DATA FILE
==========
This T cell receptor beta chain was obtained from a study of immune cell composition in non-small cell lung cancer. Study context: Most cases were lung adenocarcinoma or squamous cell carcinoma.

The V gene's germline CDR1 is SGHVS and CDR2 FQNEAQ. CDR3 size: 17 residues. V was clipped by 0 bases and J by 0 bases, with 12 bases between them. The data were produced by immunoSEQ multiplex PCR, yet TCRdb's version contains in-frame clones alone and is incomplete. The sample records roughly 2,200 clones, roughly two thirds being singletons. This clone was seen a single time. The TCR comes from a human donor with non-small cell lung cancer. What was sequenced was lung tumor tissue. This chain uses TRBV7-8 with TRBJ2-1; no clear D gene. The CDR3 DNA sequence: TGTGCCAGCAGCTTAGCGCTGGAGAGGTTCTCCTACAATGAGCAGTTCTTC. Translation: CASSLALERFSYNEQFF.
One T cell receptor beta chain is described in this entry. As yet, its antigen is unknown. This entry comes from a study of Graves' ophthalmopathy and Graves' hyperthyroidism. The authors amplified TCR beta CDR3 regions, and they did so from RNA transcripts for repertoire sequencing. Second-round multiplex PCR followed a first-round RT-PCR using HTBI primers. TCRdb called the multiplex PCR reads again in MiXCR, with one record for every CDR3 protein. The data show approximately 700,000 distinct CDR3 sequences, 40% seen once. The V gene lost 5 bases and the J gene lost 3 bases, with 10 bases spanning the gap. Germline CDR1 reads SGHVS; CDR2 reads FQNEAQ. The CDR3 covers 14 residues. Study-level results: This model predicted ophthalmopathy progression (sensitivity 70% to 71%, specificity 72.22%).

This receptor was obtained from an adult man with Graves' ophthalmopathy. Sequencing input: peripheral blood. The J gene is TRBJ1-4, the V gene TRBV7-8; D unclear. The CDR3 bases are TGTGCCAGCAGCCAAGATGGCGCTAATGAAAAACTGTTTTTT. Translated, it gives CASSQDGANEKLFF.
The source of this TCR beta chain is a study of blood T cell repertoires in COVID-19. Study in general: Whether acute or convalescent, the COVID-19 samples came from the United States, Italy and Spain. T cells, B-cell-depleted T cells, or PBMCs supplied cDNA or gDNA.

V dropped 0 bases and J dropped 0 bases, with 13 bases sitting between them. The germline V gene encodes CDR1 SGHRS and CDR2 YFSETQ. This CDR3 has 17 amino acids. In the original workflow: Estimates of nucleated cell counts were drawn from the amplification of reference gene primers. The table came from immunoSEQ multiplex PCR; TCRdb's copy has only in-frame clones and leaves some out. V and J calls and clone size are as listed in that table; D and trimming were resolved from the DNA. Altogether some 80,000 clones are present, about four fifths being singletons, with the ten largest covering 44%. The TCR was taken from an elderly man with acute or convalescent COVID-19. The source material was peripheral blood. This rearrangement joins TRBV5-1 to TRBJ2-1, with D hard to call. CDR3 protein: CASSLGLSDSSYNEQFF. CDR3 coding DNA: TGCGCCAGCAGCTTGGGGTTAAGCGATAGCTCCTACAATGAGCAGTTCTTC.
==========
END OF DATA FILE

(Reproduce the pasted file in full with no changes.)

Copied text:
This T cell receptor beta chain was obtained from a study of immune cell composition in non-small cell lung cancer. Study context: Most cases were lung adenocarcinoma or squamous cell carcinoma.

The V gene's germline CDR1 is SGHVS and CDR2 FQNEAQ. CDR3 size: 17 residues. V was clipped by 0 bases and J by 0 bases, with 12 bases between them. The data were produced by immunoSEQ multiplex PCR, yet TCRdb's version contains in-frame clones alone and is incomplete. The sample records roughly 2,200 clones, roughly two thirds being singletons. This clone was seen a single time. The TCR comes from a human donor with non-small cell lung cancer. What was sequenced was lung tumor tissue. This chain uses TRBV7-8 with TRBJ2-1; no clear D gene. The CDR3 DNA sequence: TGTGCCAGCAGCTTAGCGCTGGAGAGGTTCTCCTACAATGAGCAGTTCTTC. Translation: CASSLALERFSYNEQFF.
One T cell receptor beta chain is described in this entry. As yet, its antigen is unknown. This entry comes from a study of Graves' ophthalmopathy and Graves' hyperthyroidism. The authors amplified TCR beta CDR3 regions, and they did so from RNA transcripts for repertoire sequencing. Second-round multiplex PCR followed a first-round RT-PCR using HTBI primers. TCRdb called the multiplex PCR reads again in MiXCR, with one record for every CDR3 protein. The data show approximately 700,000 distinct CDR3 sequences, 40% seen once. The V gene lost 5 bases and the J gene lost 3 bases, with 10 bases spanning the gap. Germline CDR1 reads SGHVS; CDR2 reads FQNEAQ. The CDR3 covers 14 residues. Study-level results: This model predicted ophthalmopathy progression (sensitivity 70% to 71%, specificity 72.22%).

This receptor was obtained from an adult man with Graves' ophthalmopathy. Sequencing input: peripheral blood. The J gene is TRBJ1-4, the V gene TRBV7-8; D unclear. The CDR3 bases are TGTGCCAGCAGCCAAGATGGCGCTAATGAAAAACTGTTTTTT. Translated, it gives CASSQDGANEKLFF.
The source of this TCR beta chain is a study of blood T cell repertoires in COVID-19. Study in general: Whether acute or convalescent, the COVID-19 samples came from the United States, Italy and Spain. T cells, B-cell-depleted T cells, or PBMCs supplied cDNA or gDNA.

V dropped 0 bases and J dropped 0 bases, with 13 bases sitting between them. The germline V gene encodes CDR1 SGHRS and CDR2 YFSETQ. This CDR3 has 17 amino acids. In the original workflow: Estimates of nucleated cell counts were drawn from the amplification of reference gene primers. The table came from immunoSEQ multiplex PCR; TCRdb's copy has only in-frame clones and leaves some out. V and J calls and clone size are as listed in that table; D and trimming were resolved from the DNA. Altogether some 80,000 clones are present, about four fifths being singletons, with the ten largest covering 44%. The TCR was taken from an elderly man with acute or convalescent COVID-19. The source material was peripheral blood. This rearrangement joins TRBV5-1 to TRBJ2-1, with D hard to call. CDR3 protein: CASSLGLSDSSYNEQFF. CDR3 coding DNA: TGCGCCAGCAGCTTGGGGTTAAGCGATAGCTCCTACAATGAGCAGTTCTTC.